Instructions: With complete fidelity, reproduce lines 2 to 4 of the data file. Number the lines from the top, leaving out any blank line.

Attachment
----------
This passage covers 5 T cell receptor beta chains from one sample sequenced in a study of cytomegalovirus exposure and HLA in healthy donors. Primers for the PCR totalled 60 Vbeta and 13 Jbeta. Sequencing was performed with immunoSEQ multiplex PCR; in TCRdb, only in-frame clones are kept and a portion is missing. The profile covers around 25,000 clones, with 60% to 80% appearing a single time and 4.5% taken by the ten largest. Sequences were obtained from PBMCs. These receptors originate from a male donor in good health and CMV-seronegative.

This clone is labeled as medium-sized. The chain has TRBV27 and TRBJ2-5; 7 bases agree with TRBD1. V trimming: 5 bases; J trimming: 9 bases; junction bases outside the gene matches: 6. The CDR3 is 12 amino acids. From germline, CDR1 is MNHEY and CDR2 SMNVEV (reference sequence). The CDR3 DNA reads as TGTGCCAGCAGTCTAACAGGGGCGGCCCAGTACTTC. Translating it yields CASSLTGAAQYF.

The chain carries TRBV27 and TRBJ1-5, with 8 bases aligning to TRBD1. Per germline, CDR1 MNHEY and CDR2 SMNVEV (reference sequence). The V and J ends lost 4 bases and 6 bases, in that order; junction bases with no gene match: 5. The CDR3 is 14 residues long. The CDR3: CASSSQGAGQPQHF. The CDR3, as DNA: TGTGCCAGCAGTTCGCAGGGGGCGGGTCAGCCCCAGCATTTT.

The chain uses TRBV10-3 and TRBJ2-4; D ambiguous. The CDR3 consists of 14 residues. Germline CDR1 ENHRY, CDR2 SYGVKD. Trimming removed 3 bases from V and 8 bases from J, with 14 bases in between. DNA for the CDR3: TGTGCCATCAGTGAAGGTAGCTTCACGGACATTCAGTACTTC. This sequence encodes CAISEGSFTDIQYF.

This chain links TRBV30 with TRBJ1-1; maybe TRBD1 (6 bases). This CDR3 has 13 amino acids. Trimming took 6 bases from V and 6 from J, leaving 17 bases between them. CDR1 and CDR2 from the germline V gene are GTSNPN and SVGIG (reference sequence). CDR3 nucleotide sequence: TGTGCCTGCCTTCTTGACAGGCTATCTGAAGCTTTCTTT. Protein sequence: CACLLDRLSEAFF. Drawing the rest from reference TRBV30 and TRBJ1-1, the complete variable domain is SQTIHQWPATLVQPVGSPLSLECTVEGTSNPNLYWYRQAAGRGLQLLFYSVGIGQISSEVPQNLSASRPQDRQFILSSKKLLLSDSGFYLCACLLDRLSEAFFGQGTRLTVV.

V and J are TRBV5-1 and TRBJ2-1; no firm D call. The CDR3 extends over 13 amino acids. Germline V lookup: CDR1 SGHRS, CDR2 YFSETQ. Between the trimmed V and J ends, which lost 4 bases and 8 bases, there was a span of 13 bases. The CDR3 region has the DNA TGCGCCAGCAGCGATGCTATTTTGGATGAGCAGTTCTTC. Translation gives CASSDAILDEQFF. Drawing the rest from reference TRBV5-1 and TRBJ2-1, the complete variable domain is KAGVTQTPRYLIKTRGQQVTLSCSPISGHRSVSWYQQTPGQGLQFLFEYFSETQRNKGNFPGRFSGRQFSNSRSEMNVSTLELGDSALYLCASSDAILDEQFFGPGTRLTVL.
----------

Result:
This clone is labeled as medium-sized. The chain has TRBV27 and TRBJ2-5; 7 bases agree with TRBD1. V trimming: 5 bases; J trimming: 9 bases; junction bases outside the gene matches: 6. The CDR3 is 12 amino acids. From germline, CDR1 is MNHEY and CDR2 SMNVEV (reference sequence). The CDR3 DNA reads as TGTGCCAGCAGTCTAACAGGGGCGGCCCAGTACTTC. Translating it yields CASSLTGAAQYF.

The chain carries TRBV27 and TRBJ1-5, with 8 bases aligning to TRBD1. Per germline, CDR1 MNHEY and CDR2 SMNVEV (reference sequence). The V and J ends lost 4 bases and 6 bases, in that order; junction bases with no gene match: 5. The CDR3 is 14 residues long. The CDR3: CASSSQGAGQPQHF. The CDR3, as DNA: TGTGCCAGCAGTTCGCAGGGGGCGGGTCAGCCCCAGCATTTT.

The chain uses TRBV10-3 and TRBJ2-4; D ambiguous. The CDR3 consists of 14 residues. Germline CDR1 ENHRY, CDR2 SYGVKD. Trimming removed 3 bases from V and 8 bases from J, with 14 bases in between. DNA for the CDR3: TGTGCCATCAGTGAAGGTAGCTTCACGGACATTCAGTACTTC. This sequence encodes CAISEGSFTDIQYF.